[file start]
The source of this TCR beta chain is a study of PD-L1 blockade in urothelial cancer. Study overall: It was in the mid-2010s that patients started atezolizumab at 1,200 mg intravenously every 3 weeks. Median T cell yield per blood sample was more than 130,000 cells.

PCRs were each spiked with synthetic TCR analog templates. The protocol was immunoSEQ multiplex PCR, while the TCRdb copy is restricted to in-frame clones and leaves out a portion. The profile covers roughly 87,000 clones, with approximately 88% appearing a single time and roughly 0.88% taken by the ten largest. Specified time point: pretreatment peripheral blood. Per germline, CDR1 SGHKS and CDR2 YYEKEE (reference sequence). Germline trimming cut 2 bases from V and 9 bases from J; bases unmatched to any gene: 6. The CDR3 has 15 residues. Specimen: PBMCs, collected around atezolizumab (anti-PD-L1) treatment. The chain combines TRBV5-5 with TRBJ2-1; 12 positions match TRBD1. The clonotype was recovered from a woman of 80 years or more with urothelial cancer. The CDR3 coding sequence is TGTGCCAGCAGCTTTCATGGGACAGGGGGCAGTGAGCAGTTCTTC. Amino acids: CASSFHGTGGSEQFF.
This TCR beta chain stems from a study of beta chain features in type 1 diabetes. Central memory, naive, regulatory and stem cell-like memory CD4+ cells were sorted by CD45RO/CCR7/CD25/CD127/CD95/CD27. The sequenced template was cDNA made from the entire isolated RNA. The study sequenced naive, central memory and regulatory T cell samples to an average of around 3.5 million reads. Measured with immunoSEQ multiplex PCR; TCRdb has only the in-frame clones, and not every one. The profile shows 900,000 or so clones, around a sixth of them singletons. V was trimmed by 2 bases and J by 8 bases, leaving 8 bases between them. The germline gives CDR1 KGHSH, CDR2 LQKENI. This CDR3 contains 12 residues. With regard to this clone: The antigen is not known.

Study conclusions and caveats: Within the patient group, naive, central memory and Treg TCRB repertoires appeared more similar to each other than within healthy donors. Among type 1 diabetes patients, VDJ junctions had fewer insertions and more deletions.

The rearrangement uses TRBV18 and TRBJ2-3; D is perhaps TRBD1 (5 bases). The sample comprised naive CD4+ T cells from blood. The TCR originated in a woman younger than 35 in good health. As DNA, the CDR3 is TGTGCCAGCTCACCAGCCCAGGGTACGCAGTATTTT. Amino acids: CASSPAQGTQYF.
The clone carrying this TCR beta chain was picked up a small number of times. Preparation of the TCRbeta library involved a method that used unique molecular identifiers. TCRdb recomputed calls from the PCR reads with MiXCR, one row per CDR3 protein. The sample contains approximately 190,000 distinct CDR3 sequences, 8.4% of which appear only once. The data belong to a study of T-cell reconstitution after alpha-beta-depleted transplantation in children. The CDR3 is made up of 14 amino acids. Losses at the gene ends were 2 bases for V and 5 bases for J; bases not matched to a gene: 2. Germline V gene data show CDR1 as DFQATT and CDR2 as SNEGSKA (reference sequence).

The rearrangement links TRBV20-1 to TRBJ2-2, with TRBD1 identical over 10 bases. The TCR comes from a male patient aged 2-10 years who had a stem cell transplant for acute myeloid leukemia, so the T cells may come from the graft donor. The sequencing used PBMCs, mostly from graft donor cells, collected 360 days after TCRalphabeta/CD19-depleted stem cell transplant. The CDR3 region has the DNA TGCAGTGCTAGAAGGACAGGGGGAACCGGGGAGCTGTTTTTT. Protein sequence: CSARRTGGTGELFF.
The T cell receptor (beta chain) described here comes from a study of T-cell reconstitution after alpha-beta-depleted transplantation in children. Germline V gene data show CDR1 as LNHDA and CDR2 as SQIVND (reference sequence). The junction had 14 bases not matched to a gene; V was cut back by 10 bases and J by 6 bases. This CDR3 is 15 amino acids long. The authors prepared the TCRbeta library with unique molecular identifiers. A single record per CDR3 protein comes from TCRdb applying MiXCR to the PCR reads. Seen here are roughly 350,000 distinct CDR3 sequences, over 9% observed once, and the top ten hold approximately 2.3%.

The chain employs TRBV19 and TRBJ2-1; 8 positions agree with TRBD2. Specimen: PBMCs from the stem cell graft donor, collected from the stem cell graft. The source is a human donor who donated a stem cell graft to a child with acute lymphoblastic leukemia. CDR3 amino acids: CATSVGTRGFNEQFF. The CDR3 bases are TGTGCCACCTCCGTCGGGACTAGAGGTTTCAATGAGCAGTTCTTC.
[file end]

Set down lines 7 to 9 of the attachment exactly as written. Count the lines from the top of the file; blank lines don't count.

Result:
The rearrangement links TRBV20-1 to TRBJ2-2, with TRBD1 identical over 10 bases. The TCR comes from a male patient aged 2-10 years who had a stem cell transplant for acute myeloid leukemia, so the T cells may come from the graft donor. The sequencing used PBMCs, mostly from graft donor cells, collected 360 days after TCRalphabeta/CD19-depleted stem cell transplant. The CDR3 region has the DNA TGCAGTGCTAGAAGGACAGGGGGAACCGGGGAGCTGTTTTTT. Protein sequence: CSARRTGGTGELFF.
The T cell receptor (beta chain) described here comes from a study of T-cell reconstitution after alpha-beta-depleted transplantation in children. Germline V gene data show CDR1 as LNHDA and CDR2 as SQIVND (reference sequence). The junction had 14 bases not matched to a gene; V was cut back by 10 bases and J by 6 bases. This CDR3 is 15 amino acids long. The authors prepared the TCRbeta library with unique molecular identifiers. A single record per CDR3 protein comes from TCRdb applying MiXCR to the PCR reads. Seen here are roughly 350,000 distinct CDR3 sequences, over 9% observed once, and the top ten hold approximately 2.3%.

The chain employs TRBV19 and TRBJ2-1; 8 positions agree with TRBD2. Specimen: PBMCs from the stem cell graft donor, collected from the stem cell graft. The source is a human donor who donated a stem cell graft to a child with acute lymphoblastic leukemia. CDR3 amino acids: CATSVGTRGFNEQFF. The CDR3 bases are TGTGCCACCTCCGTCGGGACTAGAGGTTTCAATGAGCAGTTCTTC.